The newest version of Unreal Engine features a whole bunch of new cool features, including Sequencer, VR Editor, Daydream VR-support, planar reflections and OSVR support.

The newest version of Unreal Engine features a whole bunch of new cool features, including Sequencer, VR Editor, Daydream VR-support, planar reflections and OSVR support.


Probably the biggest and most fun feature to play with right now is the Sequencer. This little tool allows you to build amazing 3d-movies entirely in engine. It’s a real treat for animators and animation studios, wishing to use UE4 to their benefit.


Sequencer’s non-linear workflow gives you the ability to compose and edit your shots in a creative and iterative fashion. You can easily make changes to a particular shot, like change the color of a light or add a fog element, and rollback to a previous take to experiment with how your sequence comes together. It’s also designed so that multiple artists can work on multiple shots simultaneously. Check out the Subway Sequencer Project on the Learn Tab of the Launcher to see Sequencer in action.

What’s more interesting here is the inclusion of real-time planar reflections.


These work by rendering the scene again from the direction of the reflection, so there’s a significant cost to using this feature. However, the reflection quality is much more reliable than with Screen Space Reflections.

Left: Screen Space Reflections with off-screen leaking, Right: Planar Reflections

To use planar reflections, first enable “Support global clip plane for Planar Reflections” in the Rendering project settings, and restart the editor. Then place a Planar Reflection Actor and position it in your scene. Any nearby reflective materials will automatically be affected by the planar reflection and their normals will be used to distort the reflection, allowing simulated waves. This is a new feature and has a number of limitations:

  • There’s no way to control what rendering features are enabled in the reflection pass.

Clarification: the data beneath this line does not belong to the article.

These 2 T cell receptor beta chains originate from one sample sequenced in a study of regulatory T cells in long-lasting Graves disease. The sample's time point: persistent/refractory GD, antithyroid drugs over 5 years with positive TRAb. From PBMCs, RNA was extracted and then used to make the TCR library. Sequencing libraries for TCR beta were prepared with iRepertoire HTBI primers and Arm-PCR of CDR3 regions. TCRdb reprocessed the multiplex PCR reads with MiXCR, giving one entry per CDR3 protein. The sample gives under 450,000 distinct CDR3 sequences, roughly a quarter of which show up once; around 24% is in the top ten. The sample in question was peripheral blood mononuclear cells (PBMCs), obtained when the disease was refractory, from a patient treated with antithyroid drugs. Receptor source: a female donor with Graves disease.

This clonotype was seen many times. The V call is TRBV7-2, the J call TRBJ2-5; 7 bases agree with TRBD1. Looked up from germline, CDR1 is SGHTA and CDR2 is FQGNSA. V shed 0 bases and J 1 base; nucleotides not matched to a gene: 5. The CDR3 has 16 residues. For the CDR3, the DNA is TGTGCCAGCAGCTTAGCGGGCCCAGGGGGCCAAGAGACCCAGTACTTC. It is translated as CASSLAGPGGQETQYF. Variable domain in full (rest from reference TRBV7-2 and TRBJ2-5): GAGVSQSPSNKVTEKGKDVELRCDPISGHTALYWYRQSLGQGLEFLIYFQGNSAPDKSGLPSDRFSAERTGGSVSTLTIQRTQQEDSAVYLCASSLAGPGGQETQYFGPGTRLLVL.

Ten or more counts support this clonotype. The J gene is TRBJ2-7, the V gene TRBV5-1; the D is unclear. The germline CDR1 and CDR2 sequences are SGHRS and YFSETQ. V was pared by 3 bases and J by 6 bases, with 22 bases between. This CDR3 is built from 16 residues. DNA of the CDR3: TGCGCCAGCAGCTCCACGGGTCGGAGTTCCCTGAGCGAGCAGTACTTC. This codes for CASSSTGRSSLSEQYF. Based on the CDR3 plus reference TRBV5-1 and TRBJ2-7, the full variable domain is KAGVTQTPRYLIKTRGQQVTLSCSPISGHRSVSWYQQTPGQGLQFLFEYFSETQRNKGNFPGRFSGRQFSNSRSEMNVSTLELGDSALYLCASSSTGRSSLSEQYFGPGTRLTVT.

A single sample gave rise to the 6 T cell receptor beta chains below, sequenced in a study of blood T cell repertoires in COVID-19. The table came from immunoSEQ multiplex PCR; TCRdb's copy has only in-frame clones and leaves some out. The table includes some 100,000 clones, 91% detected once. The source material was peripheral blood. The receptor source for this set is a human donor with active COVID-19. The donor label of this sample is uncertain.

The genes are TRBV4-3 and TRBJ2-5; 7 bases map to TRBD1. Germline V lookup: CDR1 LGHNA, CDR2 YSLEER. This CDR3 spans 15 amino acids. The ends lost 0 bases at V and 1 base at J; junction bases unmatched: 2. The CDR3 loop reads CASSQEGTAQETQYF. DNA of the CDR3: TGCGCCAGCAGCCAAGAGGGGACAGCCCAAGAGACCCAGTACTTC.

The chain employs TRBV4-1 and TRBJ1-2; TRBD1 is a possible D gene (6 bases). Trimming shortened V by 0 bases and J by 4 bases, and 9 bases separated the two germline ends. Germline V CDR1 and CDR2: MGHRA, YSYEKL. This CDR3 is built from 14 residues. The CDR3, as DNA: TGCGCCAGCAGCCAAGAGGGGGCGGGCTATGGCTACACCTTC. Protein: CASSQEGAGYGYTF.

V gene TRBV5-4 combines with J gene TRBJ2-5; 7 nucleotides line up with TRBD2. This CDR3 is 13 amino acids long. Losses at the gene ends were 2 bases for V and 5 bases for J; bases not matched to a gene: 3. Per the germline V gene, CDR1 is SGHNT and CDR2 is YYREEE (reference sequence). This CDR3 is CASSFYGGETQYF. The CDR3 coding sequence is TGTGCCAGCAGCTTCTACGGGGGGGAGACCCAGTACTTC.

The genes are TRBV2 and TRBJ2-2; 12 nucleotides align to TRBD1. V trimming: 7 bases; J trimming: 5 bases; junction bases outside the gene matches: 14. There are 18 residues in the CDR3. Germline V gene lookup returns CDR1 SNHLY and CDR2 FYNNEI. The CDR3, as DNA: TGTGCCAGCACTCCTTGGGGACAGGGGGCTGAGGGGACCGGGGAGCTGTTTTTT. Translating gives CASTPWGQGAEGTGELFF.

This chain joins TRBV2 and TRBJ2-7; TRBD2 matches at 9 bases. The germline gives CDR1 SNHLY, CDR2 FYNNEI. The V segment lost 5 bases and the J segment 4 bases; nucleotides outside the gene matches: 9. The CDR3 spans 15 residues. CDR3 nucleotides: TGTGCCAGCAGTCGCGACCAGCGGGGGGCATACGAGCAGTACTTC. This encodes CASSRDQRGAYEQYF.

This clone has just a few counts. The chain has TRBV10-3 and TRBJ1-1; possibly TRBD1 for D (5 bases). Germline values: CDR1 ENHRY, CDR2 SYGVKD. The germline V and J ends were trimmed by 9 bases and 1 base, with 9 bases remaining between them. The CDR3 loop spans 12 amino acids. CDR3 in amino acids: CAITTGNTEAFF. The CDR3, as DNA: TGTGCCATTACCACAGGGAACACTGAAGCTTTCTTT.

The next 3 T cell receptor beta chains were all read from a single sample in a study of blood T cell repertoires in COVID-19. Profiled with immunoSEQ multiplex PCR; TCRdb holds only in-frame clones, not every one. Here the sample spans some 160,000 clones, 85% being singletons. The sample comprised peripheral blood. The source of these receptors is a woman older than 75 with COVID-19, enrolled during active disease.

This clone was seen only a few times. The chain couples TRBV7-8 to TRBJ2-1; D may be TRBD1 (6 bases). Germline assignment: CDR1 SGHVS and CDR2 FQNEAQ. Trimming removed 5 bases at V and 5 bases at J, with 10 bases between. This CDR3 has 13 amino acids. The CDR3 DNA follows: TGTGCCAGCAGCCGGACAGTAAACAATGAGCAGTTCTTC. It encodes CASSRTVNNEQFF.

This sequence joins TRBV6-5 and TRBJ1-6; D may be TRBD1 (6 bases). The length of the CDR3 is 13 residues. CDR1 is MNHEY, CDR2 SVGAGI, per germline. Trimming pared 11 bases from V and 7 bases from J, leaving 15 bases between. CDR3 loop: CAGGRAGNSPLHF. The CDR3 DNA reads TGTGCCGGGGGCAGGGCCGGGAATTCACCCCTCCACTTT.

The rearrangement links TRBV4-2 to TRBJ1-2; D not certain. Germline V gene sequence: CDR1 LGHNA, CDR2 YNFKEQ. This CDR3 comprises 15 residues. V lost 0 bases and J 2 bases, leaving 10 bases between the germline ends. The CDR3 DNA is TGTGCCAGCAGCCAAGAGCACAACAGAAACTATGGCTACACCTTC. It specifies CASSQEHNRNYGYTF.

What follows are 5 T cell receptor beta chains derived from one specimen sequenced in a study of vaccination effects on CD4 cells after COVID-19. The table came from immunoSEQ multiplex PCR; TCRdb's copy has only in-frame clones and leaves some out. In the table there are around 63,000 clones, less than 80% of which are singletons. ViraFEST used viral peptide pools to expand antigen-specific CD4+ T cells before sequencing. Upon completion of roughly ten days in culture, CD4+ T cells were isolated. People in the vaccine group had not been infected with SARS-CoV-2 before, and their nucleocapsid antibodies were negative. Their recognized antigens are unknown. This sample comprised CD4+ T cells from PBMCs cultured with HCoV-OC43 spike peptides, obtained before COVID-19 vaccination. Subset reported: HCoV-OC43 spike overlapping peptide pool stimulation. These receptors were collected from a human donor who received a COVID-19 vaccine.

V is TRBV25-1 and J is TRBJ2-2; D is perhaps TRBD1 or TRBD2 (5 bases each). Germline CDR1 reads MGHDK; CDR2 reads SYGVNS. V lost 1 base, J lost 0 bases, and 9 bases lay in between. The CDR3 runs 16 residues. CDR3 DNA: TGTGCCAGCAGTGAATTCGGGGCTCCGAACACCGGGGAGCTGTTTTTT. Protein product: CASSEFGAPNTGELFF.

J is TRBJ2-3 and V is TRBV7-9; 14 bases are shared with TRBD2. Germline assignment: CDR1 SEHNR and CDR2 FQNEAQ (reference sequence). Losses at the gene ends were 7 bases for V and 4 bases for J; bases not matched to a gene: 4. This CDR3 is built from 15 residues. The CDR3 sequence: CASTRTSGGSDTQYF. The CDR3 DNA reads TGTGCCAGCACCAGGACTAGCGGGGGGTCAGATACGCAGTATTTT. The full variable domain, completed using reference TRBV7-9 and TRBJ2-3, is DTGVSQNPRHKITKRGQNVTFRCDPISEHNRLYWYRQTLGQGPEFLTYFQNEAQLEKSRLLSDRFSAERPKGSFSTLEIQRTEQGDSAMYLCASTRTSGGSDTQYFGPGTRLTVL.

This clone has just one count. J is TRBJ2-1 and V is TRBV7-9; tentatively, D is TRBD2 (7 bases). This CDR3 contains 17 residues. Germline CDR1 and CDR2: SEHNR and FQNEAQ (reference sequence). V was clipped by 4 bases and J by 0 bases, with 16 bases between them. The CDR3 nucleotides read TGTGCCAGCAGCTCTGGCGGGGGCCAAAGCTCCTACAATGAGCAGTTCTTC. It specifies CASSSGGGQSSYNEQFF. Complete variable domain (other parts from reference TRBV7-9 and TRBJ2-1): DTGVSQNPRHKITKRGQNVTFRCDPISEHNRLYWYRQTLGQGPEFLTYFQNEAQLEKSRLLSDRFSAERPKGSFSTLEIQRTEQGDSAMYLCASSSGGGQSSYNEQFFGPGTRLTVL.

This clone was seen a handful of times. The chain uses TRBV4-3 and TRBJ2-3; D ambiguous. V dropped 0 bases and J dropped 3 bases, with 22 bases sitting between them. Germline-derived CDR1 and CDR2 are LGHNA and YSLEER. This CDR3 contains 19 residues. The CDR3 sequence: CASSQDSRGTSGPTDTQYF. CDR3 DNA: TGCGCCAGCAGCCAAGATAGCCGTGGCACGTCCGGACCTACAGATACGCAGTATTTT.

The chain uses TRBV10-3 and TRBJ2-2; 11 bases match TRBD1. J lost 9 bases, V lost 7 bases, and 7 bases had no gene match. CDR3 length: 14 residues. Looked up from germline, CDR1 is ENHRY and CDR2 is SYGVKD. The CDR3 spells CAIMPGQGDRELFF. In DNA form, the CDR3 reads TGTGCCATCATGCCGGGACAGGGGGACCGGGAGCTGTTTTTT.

• Dynamic shadowing and fog are incorrect in the reflection pass.
  • Only a constant roughness value is supported, and it’s specified on the planar reflection component.

Planar reflections work on mobile, but materials which use planar reflections need the “Planar Reflections” flag set under the “Mobile” section of the material properties.

The other great feature is grass and foliage scalability.  The scalability system has a new Foliage scalability setting. Landscape grass and foliage density can be reduced automatically based on the current scalability setting, and the setting is able to be changed at runtime, so games can implement a foliage detail setting slider.


Landscape Grass is automatically included in the foliage scalability, but Foliage must opt-in via the “Enable Density Scaling” option in the Scalability section on the FoliageType. It should typically be enabled for “detail” foliage without collision, such as small rocks and bushes. It should be disabled for foliage types with collision such as trees, as the collision for removed instances will continue to exist in the game. The density scaling to apply to grass and foliage at each scalability level is configured with the “grass.DensityScale” and “foliage.DensityScale” variables in the [FoliageQuality] sections of BaseScalability.ini and can be overridden in your game’s DefaultScalability.ini.

Dual-normal clear-coat shading model is also a very interesting addition.  You can now use multiple normal maps with Clear Coat materials to achieve realistic shading for surfaces like carbon fiber.

Left: Old UE4 Clear Coat, Center: New UE4 Clear Coat with Bottom Normal, Right: Actual Photograph

The Clear Coat shading model now has the option to specify a second normal map for the surface below the clearcoat layer. This allows us to more accurately model complex materials such as carbon fiber which have a different geometric surface than the clearcoat layer. This option must be enabled via the project settings: Rendering -> Clear Coat Use Dual Normal. Enabling this feature adds some cost to all clearcoat materials as well as some additional overhead to the main rendering code. To use it, you must place a *Clear Coat Bottom Normal*

  • node in the material graph. This is where you will plug in the output of your second normal calculation.


You can check out more details about the most recent release in the official UE4 blog. This is really a huge update.

Source: unrealengine.com

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